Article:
Why I expect US exports to continue to be very strong..

The desire to accumulate $US financial assets has been diminished for at least the following reasons:

  1. Treasury policy – Paulson is actively pushing both a strong yuan and threatening any other CB that buys $US with the label of ‘currency manipulator.’ CB’s had been perhaps the largest source of $US financial assets accumulation and are now limited to compounding of interest.
  2. US foreign policy is probably driving CB’s in less than friendly nations to diversify their reserves away from $US financial assets.
  3. Fed policy has the appearance of a ‘beggar thy neighbor’/’inflate your way out of debt’ policy, as the Fed aggressively cuts rates in the face of inflation not seen in 25 years.

This all sets in motion a downward pricing of the $US as non residents sell them to each other at lower and lower prices in this effort to lower their rate of accumulation of $US financial assets. But these financial assets can only ‘go away’ when they get spent or invested in the US, when US prices are low enough to cause this to happen. The rapid rise in exports and accelerated non resident buying of US real estate and other assets is anecdotal evidence this is taking place as theory predicts.

This is a very large cyclical force that should continue to drive rapidly rising exports for perhaps a year or more. Weak foreign economies should have little effect on this process, as that weakness doesn’t reduce the desire of portfolio managers to shift out of $US financial assets.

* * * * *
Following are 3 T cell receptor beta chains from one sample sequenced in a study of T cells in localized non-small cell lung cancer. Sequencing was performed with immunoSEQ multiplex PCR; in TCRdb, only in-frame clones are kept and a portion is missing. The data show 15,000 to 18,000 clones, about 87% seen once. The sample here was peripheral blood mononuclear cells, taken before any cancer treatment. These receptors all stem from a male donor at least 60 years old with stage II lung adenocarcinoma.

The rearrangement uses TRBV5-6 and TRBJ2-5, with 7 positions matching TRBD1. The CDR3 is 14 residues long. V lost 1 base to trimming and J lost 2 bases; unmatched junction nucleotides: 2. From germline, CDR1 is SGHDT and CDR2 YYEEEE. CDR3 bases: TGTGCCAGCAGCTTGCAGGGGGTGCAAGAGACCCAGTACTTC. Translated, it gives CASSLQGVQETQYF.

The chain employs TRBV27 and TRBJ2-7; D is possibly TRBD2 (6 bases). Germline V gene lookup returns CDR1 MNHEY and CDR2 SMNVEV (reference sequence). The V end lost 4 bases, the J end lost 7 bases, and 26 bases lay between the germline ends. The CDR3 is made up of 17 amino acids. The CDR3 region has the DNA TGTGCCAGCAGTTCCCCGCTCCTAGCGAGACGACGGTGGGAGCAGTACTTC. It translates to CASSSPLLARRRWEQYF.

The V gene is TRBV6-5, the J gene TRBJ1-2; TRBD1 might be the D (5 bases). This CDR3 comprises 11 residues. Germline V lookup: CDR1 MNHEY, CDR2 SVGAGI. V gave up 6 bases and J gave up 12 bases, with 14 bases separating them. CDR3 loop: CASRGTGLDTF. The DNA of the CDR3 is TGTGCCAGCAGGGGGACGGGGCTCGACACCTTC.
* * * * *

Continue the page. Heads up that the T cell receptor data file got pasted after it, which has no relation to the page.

This is also highly inflationary for the US. This buying by non residents both drives down the $US and drives up the prices of US exports, now rising at a 7% clip last I checked.

The desired shift is probably well over $1 trillion which means exports will increase by a good part of that to facilitate this transfer.

This can sustain US GDP in the face of falling domestic demand, which will stay relatively low until housing picks up. Employment will remain reasonably good, but standards of living fall as we produce as much, but export more and consume less. We get paid to work but can buy less due to high prices, with our remaining production exported to those wishing to reduce their accumulated $US financial assets.

We’ve been talking about this possibility about a long time, but seems our trade negotiators have finally got their wish.

Meanwhile, Saudis continue to act the swing producer. In fact, they told Bush today they have 2 million bpd capacity in reserve, and that markets are well supplied. At their price, of course.

Probably have been some year end allocations out of crude by pension funds as with the price hikes they would need to sell some to keep the same ‘weight’ in their portfolios. That should be ending soon.

And I agree with Karim, the Fed is not likely to act on inflation until core starts to rise or their measures of inflation expectations start to rise, despite the fact that mainstream theory clearly says if any of that happens it’s too late. Seems to me the senior FOMC members are putting their jobs on the line by taking that kind of systemic risk, which their own theory tells them is far higher than the risk of any lost output from a .